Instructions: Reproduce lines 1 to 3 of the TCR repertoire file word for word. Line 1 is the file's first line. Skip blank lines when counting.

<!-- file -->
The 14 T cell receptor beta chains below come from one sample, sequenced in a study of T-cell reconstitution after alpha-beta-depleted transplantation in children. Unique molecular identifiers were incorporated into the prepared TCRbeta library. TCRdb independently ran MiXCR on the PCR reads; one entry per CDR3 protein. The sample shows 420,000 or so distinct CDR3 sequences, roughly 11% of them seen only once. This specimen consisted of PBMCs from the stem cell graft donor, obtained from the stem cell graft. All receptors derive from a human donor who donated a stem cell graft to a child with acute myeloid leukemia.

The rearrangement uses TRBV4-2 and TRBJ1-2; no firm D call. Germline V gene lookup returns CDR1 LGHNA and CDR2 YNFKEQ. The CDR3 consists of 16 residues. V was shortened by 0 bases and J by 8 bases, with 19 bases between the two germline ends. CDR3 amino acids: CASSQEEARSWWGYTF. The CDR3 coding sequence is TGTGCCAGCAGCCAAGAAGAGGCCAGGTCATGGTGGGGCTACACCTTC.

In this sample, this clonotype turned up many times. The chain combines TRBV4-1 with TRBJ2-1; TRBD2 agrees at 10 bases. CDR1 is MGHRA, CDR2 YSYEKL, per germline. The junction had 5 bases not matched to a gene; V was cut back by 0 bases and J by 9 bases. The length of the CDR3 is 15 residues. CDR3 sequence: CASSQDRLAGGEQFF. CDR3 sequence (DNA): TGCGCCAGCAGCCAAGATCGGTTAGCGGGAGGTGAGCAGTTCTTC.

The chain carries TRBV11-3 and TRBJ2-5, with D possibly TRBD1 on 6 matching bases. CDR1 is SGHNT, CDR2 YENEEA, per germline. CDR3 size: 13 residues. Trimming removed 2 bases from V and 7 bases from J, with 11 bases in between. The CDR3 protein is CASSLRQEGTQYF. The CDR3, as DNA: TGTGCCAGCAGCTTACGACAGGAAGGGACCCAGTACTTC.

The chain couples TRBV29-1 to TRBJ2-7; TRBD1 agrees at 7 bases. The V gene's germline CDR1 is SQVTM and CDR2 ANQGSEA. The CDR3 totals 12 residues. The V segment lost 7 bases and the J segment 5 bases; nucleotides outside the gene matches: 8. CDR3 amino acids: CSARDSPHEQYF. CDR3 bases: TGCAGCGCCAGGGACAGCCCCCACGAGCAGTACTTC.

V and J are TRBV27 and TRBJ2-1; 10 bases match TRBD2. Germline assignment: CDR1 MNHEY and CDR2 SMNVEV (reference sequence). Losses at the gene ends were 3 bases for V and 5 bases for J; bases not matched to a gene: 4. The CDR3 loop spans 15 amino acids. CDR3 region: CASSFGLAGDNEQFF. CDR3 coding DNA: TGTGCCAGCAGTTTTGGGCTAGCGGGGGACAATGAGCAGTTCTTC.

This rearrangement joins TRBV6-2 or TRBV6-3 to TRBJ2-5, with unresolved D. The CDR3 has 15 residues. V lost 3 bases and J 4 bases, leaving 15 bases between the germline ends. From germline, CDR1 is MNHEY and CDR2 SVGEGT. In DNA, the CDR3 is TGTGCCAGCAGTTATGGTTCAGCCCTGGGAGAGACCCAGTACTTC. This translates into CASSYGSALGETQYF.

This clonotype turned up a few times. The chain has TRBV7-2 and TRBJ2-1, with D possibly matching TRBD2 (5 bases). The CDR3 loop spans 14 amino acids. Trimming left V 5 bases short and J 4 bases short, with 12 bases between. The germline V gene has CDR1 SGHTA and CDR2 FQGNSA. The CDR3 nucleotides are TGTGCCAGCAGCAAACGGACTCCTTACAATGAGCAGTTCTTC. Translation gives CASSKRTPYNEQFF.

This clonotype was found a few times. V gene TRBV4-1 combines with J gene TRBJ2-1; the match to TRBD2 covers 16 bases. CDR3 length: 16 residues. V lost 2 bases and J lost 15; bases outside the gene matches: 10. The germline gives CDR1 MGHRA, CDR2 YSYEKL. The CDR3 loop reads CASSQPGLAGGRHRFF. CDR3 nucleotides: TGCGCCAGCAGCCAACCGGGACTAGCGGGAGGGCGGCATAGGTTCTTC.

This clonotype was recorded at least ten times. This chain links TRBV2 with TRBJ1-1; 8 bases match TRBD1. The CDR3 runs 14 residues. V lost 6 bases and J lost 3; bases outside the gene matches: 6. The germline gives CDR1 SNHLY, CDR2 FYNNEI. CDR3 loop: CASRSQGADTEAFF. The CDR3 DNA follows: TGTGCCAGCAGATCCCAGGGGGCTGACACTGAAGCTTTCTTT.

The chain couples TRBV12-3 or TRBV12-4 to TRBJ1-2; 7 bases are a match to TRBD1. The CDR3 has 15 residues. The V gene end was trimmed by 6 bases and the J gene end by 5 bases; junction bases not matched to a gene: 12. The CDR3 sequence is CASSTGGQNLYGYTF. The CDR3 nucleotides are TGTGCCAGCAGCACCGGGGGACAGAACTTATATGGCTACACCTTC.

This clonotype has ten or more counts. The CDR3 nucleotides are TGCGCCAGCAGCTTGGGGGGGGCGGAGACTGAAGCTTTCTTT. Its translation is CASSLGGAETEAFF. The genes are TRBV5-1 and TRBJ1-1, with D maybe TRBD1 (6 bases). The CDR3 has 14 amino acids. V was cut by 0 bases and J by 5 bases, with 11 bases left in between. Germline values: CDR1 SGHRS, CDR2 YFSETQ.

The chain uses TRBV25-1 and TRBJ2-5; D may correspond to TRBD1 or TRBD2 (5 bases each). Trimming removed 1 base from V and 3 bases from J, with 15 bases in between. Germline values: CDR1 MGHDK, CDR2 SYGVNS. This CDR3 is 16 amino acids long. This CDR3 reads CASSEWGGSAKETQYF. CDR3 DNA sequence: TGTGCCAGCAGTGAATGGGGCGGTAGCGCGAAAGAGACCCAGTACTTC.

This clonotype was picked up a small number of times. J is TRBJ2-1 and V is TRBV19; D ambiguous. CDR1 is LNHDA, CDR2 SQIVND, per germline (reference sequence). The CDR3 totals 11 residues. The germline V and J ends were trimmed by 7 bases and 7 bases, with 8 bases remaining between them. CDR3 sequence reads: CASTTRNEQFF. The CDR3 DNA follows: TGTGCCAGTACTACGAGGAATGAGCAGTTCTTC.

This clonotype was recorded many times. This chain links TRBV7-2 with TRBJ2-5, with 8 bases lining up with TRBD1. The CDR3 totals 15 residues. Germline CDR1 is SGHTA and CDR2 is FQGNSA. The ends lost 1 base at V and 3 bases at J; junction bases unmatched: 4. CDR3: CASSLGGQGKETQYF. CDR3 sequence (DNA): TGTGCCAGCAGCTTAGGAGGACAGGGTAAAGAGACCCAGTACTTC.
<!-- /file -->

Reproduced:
The 14 T cell receptor beta chains below come from one sample, sequenced in a study of T-cell reconstitution after alpha-beta-depleted transplantation in children. Unique molecular identifiers were incorporated into the prepared TCRbeta library. TCRdb independently ran MiXCR on the PCR reads; one entry per CDR3 protein. The sample shows 420,000 or so distinct CDR3 sequences, roughly 11% of them seen only once. This specimen consisted of PBMCs from the stem cell graft donor, obtained from the stem cell graft. All receptors derive from a human donor who donated a stem cell graft to a child with acute myeloid leukemia.

The rearrangement uses TRBV4-2 and TRBJ1-2; no firm D call. Germline V gene lookup returns CDR1 LGHNA and CDR2 YNFKEQ. The CDR3 consists of 16 residues. V was shortened by 0 bases and J by 8 bases, with 19 bases between the two germline ends. CDR3 amino acids: CASSQEEARSWWGYTF. The CDR3 coding sequence is TGTGCCAGCAGCCAAGAAGAGGCCAGGTCATGGTGGGGCTACACCTTC.

In this sample, this clonotype turned up many times. The chain combines TRBV4-1 with TRBJ2-1; TRBD2 agrees at 10 bases. CDR1 is MGHRA, CDR2 YSYEKL, per germline. The junction had 5 bases not matched to a gene; V was cut back by 0 bases and J by 9 bases. The length of the CDR3 is 15 residues. CDR3 sequence: CASSQDRLAGGEQFF. CDR3 sequence (DNA): TGCGCCAGCAGCCAAGATCGGTTAGCGGGAGGTGAGCAGTTCTTC.